In other news …

Waves crash over two-storey buildings in Hawaii.
‘Historic’ waves crash over two-storey buildings in Hawaii. Composite: Isabella Sloan via Storyful
  • Towering waves on Hawaii’s south shores crashed into homes and businesses, spilled across highways and upended weddings over the weekend. The large waves, some more than 20ft (6 metres) high, came from a combination of a strong south swell, particularly high tides and rising sea levels.

  • Thieves in California stole millions of dollars’ worth of jewelry and gemstones after breaking into an unattended security vehicle on its way back from a jewelry show, police said. The robbery took place in a remote rest stop in southern California last week after the vehicle’s two armed guardsleft.

  • Vladimir Putin has arrived in Tehran on his second visit outside Russia since the start of the Ukraine war, where he will hold talks on lifting the Ukrainian grain blockade, the future of Syria and the chances of reviving the Iran nuclear deal with his Turkish and Iranian counterparts.

  • Police in Japan are searching for a wild monkey that has attacked 10 people in the space of a fortnight. The attacks began on 8 July in the Ogōri district of Yamaguchi prefecture in the south-west. In the most serious incident, it badly scratched an infant after invading a family home.

Stat of the day: £187m of British royal family wealth hidden in secret wills

Left to right; King Edward VIII, Duke of Windsor, Alexander William George Duff, Duke of Fife, Prince Philip, Duke of Edinburgh, and Princess Margaret
Left to right; King Edward VIII, Duke of Windsor; Alexander William George Duff, Duke of Fife; Prince Philip, Duke of Edinburgh; and Princess Margaret. Composite: Hulton Archive/W and D Downey/Tim Graham Photo Library/Kypros/Getty ImagesGetty Images

Generations of the royal family have concealed details of assets worth more than £180m through a series of legal applications that have been granted in total secrecy. The assets are outlined in 33 wills that were drawn up by members of the Windsor family over more than a century. The family have been able to keep secret the contents of the wills by securing a special carve-out from a law that normally requires British wills to be published, enabling them to avoid the public seeing what kinds of assets – such as property, jewels and cash – have been accumulated.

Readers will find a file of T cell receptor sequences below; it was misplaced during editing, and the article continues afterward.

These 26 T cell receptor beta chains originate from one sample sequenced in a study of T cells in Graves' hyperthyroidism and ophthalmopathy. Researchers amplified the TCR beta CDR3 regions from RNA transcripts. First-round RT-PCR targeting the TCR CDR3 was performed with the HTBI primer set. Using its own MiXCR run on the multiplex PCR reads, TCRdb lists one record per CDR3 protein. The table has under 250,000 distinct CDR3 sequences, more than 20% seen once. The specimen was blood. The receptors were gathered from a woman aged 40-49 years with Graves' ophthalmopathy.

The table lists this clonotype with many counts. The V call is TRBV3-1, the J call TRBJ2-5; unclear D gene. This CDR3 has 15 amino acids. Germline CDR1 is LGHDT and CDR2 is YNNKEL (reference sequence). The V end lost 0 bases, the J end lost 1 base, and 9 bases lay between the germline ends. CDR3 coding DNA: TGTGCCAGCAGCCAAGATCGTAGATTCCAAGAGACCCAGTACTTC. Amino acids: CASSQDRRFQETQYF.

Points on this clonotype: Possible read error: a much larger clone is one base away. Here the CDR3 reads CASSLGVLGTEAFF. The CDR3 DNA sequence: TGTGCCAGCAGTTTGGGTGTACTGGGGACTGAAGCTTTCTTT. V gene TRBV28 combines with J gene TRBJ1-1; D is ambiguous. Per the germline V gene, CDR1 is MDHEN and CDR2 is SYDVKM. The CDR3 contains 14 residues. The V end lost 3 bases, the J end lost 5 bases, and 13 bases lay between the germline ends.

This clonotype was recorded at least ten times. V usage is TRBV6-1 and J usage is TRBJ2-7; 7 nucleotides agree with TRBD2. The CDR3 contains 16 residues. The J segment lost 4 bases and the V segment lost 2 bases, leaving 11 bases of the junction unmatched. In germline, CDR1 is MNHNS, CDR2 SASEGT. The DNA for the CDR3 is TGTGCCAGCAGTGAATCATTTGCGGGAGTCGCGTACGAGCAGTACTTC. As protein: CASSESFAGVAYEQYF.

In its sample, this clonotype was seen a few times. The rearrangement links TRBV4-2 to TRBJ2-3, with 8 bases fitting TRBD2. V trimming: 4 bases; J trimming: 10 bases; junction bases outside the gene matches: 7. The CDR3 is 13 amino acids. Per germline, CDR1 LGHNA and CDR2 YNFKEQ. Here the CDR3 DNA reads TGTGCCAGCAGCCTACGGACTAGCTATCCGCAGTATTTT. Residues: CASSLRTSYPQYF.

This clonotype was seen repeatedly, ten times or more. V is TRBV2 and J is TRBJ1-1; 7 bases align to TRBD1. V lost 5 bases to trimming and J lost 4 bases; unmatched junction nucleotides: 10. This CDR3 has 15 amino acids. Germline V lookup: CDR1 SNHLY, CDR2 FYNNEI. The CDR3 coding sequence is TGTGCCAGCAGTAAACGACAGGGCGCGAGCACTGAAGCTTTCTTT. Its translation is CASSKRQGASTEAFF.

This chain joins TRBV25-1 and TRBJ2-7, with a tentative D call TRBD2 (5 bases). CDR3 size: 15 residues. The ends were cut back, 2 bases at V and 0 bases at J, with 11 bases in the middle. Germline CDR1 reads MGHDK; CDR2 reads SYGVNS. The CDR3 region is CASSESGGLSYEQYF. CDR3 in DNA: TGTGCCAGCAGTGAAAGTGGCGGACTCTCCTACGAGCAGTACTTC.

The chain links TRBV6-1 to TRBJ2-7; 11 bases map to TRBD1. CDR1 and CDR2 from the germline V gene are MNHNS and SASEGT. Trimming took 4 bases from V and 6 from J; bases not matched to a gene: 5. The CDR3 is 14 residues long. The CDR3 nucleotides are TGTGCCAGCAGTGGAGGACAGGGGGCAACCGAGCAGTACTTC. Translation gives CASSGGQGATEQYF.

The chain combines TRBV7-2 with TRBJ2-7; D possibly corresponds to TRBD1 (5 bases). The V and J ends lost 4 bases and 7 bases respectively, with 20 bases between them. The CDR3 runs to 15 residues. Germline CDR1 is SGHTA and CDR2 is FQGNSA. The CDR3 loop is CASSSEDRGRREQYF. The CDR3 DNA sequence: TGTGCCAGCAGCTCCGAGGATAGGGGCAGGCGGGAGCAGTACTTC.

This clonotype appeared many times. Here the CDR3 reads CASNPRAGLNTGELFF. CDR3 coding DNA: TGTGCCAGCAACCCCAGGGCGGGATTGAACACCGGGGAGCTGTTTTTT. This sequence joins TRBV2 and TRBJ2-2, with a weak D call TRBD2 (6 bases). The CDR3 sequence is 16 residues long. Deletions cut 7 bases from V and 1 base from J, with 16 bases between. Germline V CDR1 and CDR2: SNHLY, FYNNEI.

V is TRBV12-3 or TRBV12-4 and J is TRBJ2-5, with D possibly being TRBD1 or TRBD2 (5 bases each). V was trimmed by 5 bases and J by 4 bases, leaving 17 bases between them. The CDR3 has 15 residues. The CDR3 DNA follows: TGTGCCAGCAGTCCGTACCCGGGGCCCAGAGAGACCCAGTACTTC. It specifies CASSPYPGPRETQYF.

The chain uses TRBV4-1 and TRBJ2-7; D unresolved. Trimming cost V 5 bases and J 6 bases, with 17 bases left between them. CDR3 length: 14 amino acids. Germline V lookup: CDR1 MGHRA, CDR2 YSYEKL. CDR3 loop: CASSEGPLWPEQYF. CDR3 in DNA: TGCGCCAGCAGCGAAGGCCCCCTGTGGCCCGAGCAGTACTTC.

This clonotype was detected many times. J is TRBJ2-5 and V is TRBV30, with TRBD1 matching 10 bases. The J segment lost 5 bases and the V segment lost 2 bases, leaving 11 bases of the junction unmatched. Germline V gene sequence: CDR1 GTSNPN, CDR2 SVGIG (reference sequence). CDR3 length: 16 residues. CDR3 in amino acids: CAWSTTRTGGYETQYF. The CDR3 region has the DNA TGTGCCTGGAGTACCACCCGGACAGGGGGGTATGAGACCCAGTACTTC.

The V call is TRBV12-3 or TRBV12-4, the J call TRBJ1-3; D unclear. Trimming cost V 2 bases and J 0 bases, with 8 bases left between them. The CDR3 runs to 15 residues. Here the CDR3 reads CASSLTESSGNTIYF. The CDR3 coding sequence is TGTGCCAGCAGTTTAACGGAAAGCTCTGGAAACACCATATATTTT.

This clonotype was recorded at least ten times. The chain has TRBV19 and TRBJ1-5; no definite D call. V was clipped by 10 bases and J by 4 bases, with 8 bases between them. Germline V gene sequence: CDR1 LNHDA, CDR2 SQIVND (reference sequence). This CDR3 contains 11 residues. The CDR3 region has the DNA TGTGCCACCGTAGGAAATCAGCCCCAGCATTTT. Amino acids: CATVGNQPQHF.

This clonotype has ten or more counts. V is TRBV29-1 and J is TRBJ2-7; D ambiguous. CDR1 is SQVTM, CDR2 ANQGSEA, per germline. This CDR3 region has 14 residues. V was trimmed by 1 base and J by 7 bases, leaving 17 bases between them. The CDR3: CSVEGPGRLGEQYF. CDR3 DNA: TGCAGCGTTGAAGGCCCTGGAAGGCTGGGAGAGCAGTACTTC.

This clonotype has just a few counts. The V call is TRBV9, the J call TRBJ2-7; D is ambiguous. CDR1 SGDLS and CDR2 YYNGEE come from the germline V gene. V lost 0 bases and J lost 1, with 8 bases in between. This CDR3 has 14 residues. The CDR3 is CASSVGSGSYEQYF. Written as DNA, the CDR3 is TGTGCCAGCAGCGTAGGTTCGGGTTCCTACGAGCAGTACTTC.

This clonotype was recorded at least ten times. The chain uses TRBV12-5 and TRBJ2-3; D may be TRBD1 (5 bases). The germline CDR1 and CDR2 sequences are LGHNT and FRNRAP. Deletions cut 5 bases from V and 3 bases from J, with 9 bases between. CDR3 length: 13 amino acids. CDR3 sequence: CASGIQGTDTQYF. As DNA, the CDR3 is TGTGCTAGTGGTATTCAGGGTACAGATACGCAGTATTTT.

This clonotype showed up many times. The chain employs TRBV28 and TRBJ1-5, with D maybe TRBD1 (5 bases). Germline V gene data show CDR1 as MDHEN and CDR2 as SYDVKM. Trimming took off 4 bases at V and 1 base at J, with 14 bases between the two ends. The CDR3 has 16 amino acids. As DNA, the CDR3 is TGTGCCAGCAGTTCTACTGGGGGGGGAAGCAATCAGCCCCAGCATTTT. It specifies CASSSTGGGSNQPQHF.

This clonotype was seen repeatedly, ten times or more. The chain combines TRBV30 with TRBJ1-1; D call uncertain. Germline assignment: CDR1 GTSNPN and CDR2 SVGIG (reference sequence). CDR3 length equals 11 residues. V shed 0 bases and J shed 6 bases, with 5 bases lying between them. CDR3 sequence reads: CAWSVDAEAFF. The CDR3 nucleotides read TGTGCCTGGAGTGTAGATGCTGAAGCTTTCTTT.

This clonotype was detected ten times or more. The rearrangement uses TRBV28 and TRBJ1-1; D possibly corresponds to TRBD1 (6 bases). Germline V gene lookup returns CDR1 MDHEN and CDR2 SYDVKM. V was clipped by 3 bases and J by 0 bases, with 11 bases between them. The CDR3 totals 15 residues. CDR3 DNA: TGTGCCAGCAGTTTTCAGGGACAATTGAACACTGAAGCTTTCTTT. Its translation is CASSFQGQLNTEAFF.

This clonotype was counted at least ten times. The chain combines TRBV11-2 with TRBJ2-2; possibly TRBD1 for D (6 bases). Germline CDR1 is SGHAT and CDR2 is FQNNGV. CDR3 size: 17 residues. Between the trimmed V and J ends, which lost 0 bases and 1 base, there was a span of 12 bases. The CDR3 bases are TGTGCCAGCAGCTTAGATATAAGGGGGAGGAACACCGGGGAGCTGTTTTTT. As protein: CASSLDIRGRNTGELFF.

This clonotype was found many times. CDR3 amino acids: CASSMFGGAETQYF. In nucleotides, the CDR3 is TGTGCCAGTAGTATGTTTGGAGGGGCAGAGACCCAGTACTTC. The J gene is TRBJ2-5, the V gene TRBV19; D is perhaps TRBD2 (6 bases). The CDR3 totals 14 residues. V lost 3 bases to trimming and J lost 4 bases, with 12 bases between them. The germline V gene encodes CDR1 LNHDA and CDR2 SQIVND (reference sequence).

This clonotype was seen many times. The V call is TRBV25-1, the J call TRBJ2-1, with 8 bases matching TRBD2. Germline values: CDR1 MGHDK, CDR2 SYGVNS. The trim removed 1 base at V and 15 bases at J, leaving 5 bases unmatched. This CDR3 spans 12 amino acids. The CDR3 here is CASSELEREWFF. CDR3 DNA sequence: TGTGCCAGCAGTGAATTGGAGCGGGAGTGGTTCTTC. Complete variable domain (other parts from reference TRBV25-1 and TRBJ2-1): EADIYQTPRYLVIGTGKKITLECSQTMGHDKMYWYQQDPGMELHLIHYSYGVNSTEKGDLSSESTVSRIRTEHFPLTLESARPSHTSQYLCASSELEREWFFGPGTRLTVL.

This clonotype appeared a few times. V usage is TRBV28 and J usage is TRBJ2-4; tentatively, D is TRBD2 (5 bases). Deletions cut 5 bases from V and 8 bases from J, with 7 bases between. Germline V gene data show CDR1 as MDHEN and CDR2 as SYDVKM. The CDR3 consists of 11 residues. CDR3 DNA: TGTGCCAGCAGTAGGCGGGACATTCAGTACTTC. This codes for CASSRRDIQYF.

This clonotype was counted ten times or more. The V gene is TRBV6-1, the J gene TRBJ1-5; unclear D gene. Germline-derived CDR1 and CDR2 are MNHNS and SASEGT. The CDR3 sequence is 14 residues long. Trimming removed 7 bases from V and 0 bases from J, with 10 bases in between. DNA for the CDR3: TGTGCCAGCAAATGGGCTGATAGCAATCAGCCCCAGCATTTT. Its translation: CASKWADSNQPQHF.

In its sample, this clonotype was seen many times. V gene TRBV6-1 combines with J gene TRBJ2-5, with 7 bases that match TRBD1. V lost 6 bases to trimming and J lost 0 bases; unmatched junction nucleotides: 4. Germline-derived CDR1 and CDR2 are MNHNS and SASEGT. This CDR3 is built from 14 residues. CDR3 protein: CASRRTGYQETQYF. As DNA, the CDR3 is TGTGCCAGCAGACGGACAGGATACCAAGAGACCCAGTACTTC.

Don’t miss this: 50 years later, the truth behind American Pie

Don McLean in 1974.
‘This film was a concerted effort to raise the curtain’ … Don McLean in 1974. Photograph: Michael Putland/Getty Images

Throughout the years, journalists have subjected American Pie to a Talmudic level of scrutiny, while its songwriter, Don McLean, has doled out dribs and drabs of insight into his intent. By contrast, a new documentary offers the first line-by-line deconstruction of the song’s lyrics, as well as the most detailed analysis to date of its musical evolution. “I told Don: ‘It’s time for you to reveal what 50 years of journalists have wanted to know’,” said Spencer Proffer, who has produced a comprehensive new documentary about the song. “This film was a concerted effort to raise the curtain.”

Climate check: this heatwave has eviscerated the idea that small changes can tackle extreme weather

Firefighters try to control a forest fire in Louchats, south-west France.
Firefighters try to control a forest fire in Louchats, south-west France. Photograph: Thibaud Moritz/AFP/Getty Images

“Can we talk about it now? I mean the subject most of the media and most of the political class has been avoiding for so long. You know, the only subject that ultimately counts – the survival of life on Earth,” writes George Monbiot. “We have seen nothing yet. Dangerous heat is already becoming normal in southern Europe, and would be counted among the cooler days during hot periods in parts of the Middle East, Africa and south Asia, where heat is becoming a regular threat to life. Systems need to urgently change – and the silence needs to be broken.”

Last Thing: standing up for asylum seekers: refugees learn the art of comedy

Microphone on a stage
‘Comedy is a way you can send strong messages to people without them feeling bored.’ Photograph: Edward Herdwick/Alamy

In Athens, a handful of novice standups are at the mic after taking part in a series of comedy workshops. Migration is the uncharacteristically hilarious topic at the heart of this comedy show, which is performed by refugees and asylum seekers as part of Refugee Week. Explaining its appeal, one of the organisers, Vasileia Vaxevani, says: “The conversation is always: ‘Oh, that poor immigrant or refugee, poor Afghan, poor Syrian.’” But these amateur comedians are “real people, they have interesting stories, they’ve had whole, funny lives”, he says.